Experiments for plants
Marty at MK.IBEK.COM
Tue Mar 3 12:26:27 EST 1998
Dear Alyson Tobin and other members ofthe Plant Ed-List
I have some ideas for experiments for plants. I am actively involved in
developing new plant tissue culture protocols and techniques for middle
school, high school and university students as well as commercial labs.
The basis of these new protocols is a new chemical preservative/biocide
which allows students of all ages and lab technicians to perform open
bench plant tissue culture experiments. Using the preservative/biocide
in the media, students can perform experiments without an open flame and
without a laminar flow hood. Good sterile technique is not required,
although it obviously should still be taught and encouraged. The idea
is to dramatically increase the probability of contamination free plant
tissue cultures. When students experience contamination, both the
student and the teacher get discouraged and therefore tend to avoid
plant tissue culture experiments in class. I recently surveyed this
question and addressed it to the biolab list-server, of which some of
you may be members.
As many of you know, more educators at every level would perform plant
tissue culture experiments if they could address the contamination
problem. I have had teachers complain to me that 100% of their cultures
became contaminated as a result of a lack of hoods or because of a lack
of good sterile technique or contaminated water. Using this chemcial,
along with some simple procedures, it is possible to solve the
contamination problem and to reduce contamination rates to below 10%.
The chemical, called PPM, effectively prevents microbial contaminstion
in plant tissue culture, but at the same time is not phytotoxic. It is
possible for teachers to obtain the chemical for free for testing. I
have been involed in the chemcials development.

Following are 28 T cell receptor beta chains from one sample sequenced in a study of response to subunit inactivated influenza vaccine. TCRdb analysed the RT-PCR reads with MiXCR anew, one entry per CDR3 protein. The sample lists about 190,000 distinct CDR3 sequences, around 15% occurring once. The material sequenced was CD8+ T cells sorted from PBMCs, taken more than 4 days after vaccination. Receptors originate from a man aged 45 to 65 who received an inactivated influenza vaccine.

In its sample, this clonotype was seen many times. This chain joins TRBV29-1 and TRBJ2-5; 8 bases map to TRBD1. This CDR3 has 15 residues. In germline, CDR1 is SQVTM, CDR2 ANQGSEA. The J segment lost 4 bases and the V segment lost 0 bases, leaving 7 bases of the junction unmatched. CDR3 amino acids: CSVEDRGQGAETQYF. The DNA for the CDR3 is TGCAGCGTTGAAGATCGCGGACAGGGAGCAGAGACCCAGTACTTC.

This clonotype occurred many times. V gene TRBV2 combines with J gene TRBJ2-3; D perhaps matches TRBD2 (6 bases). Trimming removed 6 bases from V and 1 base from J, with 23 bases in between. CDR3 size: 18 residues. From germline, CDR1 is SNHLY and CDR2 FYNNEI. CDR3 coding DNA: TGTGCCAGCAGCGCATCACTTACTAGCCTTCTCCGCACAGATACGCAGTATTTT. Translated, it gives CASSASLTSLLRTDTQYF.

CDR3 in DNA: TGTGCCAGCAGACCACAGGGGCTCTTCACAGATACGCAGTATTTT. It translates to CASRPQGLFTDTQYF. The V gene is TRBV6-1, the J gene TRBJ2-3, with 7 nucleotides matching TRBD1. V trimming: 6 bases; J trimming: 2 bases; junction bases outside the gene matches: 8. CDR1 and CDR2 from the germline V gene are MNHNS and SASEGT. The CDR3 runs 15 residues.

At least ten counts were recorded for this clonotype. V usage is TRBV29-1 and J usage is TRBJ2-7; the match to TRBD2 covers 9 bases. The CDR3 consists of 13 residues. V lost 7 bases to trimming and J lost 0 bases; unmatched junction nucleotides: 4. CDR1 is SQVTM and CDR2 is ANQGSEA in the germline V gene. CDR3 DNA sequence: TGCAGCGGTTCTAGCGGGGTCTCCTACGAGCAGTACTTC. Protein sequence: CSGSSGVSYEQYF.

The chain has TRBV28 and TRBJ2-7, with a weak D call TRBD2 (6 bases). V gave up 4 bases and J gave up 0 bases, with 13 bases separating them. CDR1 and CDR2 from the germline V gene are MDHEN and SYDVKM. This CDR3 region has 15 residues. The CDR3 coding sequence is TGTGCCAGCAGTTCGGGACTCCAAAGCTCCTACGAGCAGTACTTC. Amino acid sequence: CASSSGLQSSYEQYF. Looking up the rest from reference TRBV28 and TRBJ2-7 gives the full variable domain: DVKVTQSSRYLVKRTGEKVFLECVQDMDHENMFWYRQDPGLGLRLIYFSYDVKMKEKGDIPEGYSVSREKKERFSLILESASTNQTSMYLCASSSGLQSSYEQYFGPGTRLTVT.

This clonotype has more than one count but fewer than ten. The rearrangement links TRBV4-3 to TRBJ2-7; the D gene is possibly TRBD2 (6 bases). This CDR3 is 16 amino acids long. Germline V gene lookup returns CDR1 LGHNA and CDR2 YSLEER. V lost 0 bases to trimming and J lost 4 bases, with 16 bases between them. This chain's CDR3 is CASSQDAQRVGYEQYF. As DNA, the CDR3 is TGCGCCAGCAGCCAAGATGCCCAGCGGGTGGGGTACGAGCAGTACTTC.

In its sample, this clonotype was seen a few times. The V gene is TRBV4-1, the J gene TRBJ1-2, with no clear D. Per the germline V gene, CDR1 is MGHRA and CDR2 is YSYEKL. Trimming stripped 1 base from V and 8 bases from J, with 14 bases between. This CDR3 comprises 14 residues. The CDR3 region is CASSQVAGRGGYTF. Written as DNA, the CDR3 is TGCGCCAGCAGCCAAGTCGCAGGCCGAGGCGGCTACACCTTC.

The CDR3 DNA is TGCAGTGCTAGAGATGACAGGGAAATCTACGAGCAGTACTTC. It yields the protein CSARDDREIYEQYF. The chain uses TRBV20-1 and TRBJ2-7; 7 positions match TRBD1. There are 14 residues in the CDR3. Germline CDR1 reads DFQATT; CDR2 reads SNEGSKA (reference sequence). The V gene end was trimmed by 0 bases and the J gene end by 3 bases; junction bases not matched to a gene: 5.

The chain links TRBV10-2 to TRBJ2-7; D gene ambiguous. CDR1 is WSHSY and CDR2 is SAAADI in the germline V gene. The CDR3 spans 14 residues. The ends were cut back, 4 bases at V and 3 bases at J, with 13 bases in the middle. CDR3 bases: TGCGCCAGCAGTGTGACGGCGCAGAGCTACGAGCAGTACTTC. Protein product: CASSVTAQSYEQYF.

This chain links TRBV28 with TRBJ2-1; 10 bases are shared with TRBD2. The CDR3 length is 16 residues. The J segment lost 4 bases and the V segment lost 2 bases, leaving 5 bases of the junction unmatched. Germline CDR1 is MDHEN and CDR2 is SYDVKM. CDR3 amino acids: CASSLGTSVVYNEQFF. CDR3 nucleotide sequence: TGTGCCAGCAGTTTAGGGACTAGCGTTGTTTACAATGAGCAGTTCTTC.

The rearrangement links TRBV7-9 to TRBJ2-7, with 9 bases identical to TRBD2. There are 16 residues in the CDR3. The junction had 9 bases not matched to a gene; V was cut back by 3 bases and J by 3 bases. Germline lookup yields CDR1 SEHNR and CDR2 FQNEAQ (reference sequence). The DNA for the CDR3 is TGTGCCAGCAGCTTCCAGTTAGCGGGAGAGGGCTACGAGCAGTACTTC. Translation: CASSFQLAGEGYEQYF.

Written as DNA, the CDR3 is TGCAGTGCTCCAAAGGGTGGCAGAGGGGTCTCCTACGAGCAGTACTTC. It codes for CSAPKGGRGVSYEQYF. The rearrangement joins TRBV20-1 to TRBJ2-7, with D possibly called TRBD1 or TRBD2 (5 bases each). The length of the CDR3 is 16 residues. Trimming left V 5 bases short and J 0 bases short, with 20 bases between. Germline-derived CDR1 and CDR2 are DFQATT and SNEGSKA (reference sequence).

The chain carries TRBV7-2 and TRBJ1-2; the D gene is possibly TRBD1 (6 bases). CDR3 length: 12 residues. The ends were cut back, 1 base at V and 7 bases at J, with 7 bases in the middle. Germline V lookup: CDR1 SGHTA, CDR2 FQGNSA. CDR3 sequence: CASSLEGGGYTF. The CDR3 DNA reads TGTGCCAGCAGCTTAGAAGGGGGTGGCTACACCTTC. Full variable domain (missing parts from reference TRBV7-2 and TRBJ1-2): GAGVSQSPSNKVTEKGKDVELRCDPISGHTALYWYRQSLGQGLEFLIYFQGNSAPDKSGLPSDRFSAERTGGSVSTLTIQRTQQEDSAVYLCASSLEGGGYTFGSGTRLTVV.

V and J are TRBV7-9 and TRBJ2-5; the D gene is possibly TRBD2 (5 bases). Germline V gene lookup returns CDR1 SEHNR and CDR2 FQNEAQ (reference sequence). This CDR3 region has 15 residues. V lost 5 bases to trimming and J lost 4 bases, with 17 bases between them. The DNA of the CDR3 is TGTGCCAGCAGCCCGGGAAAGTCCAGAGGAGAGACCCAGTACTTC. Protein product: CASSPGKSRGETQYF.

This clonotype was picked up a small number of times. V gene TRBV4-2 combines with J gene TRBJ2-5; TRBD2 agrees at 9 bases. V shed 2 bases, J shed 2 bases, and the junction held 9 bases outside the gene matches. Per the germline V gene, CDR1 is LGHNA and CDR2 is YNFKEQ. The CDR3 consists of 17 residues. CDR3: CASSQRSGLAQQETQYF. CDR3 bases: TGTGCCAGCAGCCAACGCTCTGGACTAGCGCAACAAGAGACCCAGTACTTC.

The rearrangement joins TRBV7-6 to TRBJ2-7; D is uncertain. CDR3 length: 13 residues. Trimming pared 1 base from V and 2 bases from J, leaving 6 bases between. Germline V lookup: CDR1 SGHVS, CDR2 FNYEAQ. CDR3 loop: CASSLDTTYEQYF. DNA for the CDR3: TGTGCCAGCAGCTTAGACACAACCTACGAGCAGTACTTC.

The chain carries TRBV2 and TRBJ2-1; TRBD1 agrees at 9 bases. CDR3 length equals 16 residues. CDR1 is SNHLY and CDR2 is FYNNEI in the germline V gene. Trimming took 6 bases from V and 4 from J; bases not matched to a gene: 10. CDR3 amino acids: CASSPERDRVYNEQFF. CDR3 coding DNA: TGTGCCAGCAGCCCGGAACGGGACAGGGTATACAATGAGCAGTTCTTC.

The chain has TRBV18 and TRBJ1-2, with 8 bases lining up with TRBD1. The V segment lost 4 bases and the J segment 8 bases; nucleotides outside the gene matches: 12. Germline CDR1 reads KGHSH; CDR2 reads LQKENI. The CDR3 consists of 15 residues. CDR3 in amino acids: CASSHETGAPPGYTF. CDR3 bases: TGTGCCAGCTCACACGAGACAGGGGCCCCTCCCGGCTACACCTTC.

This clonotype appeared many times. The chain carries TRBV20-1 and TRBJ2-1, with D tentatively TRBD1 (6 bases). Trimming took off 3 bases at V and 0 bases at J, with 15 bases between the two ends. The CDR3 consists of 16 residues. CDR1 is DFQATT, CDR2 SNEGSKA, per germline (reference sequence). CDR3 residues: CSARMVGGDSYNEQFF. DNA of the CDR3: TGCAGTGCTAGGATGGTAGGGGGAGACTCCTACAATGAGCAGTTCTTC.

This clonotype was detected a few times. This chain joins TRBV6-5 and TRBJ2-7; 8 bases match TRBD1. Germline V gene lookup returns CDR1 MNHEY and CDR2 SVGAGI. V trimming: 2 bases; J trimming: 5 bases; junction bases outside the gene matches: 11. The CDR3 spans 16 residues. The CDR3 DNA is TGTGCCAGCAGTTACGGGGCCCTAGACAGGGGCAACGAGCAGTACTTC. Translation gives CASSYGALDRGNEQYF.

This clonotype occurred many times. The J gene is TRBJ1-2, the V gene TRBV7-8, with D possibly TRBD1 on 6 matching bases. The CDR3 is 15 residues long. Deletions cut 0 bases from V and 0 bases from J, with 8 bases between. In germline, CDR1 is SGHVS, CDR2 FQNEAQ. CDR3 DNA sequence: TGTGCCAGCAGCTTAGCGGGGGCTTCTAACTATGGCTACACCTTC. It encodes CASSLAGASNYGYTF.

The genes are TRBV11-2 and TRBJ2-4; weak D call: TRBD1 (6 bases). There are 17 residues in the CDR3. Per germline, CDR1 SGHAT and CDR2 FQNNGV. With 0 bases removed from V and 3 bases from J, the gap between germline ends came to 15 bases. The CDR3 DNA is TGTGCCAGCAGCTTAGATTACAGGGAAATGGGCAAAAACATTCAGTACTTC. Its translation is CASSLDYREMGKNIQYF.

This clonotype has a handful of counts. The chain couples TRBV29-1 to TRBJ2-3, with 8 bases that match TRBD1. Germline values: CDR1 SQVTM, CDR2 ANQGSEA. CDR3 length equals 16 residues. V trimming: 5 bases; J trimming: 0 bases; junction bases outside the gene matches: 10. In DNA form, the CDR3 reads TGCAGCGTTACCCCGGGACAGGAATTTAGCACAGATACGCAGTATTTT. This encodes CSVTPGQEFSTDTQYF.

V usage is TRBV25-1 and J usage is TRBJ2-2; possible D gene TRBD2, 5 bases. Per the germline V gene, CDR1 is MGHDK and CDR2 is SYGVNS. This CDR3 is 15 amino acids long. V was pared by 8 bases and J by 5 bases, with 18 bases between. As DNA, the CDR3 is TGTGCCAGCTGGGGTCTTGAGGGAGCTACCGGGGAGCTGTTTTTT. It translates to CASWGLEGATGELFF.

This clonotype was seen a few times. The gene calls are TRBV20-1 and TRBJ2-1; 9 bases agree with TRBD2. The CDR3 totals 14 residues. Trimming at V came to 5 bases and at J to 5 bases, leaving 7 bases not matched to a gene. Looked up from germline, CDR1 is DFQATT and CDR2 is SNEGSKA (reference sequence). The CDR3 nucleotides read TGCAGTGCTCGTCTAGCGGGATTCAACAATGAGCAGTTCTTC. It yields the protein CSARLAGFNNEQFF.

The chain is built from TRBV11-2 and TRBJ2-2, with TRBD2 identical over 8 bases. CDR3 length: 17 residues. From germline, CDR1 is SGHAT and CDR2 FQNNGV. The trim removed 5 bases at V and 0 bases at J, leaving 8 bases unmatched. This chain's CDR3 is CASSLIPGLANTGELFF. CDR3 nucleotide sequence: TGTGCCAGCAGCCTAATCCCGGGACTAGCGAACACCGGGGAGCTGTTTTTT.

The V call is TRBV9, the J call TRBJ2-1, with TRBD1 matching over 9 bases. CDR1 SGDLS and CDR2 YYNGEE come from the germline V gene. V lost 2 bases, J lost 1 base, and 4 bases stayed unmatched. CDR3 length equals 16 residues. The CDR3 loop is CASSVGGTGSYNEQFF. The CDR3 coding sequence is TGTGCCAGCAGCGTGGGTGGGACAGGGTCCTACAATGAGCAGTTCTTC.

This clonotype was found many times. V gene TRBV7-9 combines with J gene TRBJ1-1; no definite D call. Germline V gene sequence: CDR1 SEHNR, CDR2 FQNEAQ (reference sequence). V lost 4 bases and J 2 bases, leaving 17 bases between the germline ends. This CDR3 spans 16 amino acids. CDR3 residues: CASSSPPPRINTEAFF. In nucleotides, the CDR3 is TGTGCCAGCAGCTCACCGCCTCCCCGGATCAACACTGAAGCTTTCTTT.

An example of how teachers can use this chemical can be found in the
following web sites:.
1) A newspaper article on a sixth grader who wins a science fair doing
plant tissue culture: see: http://www.mktechnology.com/ericnews.htm
2) For information on the chemical itself ("PPM"), click on
3) For test results, click on http://www.mktechnology.com/ppmtest3.htm
There are also about a dozen plant tissue culture protocols website for
hobbyists and children. In addition, a number of companies supply plant
tissue culture kits. Of course, I am sure many of you are aware of
Carolina Biological Supply's plant tissue culture kits, Wards Scientific
and Edmond Scientific. But there are other companies as well. There are
also videos available. Please contact me if you want me to list specific
web sites for names of suppliers and protocols. I am in the process of
doing a compliation and may create a web site listing all the links.
Many of these websites have excellent pictures.
Let me know if I can supply additional information on the subject.
Alyson Tobin wrote:
> I have been asked to do an exhibition for a science open day that will
> attract members of the public- mainly families with children ranging from 5
> upwards. The aim is to stimulate an interest in plants and to give them
> something that they can try out for themselves- ie simple
> experiments/things to look at. I'd welcome any suggestions from any of you
> with experience of these things.
> Alyson Tobin
> Dr A.K. Tobin
> Plant Science Laboratory
> School of Environmental and Evolutionary Biology
> Sir Harold Mitchell Building
> University of St Andrews
> St Andrews
> KY16 9TH
> Tel 01334 463375
> Fax 01334 463366
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